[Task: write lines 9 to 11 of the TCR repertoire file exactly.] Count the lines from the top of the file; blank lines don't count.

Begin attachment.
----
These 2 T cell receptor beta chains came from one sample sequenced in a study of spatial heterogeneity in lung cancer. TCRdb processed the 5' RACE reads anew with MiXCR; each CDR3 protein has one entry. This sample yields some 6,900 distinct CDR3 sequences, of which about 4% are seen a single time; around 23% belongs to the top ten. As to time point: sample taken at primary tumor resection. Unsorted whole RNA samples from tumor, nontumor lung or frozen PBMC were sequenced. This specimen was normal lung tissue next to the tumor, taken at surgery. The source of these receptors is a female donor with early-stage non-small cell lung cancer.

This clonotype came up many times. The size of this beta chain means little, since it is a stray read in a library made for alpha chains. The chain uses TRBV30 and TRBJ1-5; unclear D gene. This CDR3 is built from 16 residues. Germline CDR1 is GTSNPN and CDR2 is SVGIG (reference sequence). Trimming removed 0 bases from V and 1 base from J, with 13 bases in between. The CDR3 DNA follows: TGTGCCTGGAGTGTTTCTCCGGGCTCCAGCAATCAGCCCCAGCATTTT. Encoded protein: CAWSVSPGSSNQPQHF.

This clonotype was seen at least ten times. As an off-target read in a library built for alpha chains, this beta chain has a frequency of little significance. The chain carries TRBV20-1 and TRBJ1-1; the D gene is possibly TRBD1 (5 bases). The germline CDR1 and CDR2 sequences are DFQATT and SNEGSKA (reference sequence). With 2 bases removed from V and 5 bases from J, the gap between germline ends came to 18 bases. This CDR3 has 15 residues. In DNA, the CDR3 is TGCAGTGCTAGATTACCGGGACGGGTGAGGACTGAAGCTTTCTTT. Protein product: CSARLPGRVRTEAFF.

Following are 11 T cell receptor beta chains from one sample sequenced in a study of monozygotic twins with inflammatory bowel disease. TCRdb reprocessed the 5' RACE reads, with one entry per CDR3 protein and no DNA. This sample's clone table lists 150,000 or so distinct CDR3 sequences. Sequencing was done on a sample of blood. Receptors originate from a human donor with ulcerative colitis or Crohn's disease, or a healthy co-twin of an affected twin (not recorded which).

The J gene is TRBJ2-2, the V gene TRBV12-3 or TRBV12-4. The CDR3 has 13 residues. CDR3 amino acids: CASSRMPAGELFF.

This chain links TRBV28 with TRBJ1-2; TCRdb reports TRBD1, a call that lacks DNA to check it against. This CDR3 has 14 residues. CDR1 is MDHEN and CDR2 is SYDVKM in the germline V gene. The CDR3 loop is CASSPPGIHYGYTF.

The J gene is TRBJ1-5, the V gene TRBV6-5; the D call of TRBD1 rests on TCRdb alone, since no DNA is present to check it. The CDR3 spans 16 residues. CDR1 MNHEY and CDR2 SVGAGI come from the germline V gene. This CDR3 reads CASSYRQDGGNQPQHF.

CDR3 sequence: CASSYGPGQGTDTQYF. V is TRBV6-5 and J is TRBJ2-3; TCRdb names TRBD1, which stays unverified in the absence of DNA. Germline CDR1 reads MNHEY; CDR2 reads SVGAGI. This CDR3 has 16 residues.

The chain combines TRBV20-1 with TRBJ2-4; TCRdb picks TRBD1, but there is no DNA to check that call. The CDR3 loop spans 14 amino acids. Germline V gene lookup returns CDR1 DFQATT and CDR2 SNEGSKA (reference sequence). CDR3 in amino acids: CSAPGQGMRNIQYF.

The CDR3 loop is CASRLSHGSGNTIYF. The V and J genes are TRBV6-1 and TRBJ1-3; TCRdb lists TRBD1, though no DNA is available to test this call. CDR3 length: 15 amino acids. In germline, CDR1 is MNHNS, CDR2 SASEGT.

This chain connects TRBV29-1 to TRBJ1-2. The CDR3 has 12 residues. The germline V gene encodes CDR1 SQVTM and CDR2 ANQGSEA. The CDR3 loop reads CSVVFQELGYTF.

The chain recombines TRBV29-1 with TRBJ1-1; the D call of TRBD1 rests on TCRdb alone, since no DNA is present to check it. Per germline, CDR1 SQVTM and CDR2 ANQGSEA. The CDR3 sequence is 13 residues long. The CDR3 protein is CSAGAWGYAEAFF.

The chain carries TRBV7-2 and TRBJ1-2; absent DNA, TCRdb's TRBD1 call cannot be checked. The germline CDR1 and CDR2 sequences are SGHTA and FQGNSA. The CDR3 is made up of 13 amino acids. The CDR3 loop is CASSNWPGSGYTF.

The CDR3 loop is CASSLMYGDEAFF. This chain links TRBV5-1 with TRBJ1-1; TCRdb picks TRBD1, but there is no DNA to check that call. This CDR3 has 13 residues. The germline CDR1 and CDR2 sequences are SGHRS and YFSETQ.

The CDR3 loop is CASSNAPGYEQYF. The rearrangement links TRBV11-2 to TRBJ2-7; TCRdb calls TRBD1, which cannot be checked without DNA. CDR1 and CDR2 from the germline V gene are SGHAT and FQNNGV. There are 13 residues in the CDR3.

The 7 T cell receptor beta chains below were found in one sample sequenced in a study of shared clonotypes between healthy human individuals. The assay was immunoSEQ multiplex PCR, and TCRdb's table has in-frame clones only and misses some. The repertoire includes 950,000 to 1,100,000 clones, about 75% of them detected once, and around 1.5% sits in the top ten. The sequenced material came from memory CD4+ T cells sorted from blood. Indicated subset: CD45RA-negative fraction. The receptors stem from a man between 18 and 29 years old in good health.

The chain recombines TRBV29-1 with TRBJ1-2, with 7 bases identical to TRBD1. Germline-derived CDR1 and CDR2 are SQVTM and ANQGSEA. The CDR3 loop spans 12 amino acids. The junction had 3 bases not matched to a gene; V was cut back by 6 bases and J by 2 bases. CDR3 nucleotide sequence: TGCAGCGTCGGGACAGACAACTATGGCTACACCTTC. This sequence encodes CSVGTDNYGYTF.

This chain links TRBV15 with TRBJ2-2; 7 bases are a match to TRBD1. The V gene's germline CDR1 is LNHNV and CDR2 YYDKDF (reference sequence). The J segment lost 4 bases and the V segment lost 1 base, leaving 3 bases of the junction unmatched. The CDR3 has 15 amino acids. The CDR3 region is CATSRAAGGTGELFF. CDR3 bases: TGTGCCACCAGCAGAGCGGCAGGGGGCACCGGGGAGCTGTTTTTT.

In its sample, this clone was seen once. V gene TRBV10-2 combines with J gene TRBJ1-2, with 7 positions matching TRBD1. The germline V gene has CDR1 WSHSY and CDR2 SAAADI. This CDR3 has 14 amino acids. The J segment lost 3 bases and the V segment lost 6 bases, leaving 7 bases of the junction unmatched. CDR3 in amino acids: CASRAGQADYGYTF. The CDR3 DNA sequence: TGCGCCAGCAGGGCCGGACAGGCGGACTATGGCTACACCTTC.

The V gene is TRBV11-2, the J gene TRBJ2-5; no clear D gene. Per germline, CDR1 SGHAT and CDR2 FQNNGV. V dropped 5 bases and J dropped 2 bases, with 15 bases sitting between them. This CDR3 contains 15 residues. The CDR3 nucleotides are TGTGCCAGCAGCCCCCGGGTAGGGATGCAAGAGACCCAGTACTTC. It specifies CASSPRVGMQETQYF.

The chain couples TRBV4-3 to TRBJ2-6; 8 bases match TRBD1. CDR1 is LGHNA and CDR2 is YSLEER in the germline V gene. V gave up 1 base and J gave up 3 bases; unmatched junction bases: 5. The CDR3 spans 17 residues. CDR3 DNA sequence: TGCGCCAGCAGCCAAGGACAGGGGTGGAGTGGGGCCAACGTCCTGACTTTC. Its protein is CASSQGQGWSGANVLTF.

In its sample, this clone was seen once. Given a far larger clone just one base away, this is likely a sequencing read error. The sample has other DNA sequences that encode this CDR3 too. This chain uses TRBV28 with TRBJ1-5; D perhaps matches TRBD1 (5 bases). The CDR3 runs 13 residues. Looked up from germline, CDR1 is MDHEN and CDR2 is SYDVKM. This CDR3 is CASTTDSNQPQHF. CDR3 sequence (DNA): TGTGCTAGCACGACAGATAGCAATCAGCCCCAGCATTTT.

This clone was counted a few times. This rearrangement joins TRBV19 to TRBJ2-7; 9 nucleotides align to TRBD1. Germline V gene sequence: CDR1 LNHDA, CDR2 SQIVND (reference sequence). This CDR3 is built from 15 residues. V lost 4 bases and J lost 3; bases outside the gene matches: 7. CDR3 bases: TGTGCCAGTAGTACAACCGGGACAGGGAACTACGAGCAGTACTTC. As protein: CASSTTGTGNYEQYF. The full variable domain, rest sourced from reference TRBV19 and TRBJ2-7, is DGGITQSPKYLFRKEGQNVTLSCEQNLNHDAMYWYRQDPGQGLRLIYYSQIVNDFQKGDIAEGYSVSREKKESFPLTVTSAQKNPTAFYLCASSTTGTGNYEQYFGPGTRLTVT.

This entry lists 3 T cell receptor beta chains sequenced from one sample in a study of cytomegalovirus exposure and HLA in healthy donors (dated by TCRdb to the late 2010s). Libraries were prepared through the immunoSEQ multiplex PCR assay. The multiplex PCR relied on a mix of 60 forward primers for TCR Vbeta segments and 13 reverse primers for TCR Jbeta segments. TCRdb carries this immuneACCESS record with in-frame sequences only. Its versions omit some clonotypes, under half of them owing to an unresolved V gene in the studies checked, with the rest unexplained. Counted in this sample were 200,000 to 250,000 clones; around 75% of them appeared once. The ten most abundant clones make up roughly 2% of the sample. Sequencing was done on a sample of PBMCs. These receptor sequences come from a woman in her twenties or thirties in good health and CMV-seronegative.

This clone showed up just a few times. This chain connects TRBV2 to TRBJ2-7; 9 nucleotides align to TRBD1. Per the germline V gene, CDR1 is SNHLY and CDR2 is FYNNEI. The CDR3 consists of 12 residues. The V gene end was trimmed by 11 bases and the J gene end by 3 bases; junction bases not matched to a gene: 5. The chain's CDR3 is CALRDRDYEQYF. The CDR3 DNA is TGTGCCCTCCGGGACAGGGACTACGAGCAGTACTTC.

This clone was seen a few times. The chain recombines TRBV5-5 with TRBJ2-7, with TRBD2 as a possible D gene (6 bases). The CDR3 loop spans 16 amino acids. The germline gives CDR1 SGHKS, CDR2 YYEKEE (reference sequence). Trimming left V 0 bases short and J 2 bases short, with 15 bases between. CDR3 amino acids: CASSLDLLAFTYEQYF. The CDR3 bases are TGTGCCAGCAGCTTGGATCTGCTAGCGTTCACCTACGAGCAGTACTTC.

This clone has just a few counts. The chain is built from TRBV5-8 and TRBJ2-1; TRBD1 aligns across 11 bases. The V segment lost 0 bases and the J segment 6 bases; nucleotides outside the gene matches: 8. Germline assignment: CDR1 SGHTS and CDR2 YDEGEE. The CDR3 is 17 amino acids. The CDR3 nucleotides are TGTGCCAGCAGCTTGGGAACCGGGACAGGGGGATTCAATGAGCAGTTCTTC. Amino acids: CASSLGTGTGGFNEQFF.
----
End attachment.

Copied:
The chain combines TRBV20-1 with TRBJ2-4; TCRdb picks TRBD1, but there is no DNA to check that call. The CDR3 loop spans 14 amino acids. Germline V gene lookup returns CDR1 DFQATT and CDR2 SNEGSKA (reference sequence). CDR3 in amino acids: CSAPGQGMRNIQYF.

The CDR3 loop is CASRLSHGSGNTIYF. The V and J genes are TRBV6-1 and TRBJ1-3; TCRdb lists TRBD1, though no DNA is available to test this call. CDR3 length: 15 amino acids. In germline, CDR1 is MNHNS, CDR2 SASEGT.

This chain connects TRBV29-1 to TRBJ1-2. The CDR3 has 12 residues. The germline V gene encodes CDR1 SQVTM and CDR2 ANQGSEA. The CDR3 loop reads CSVVFQELGYTF.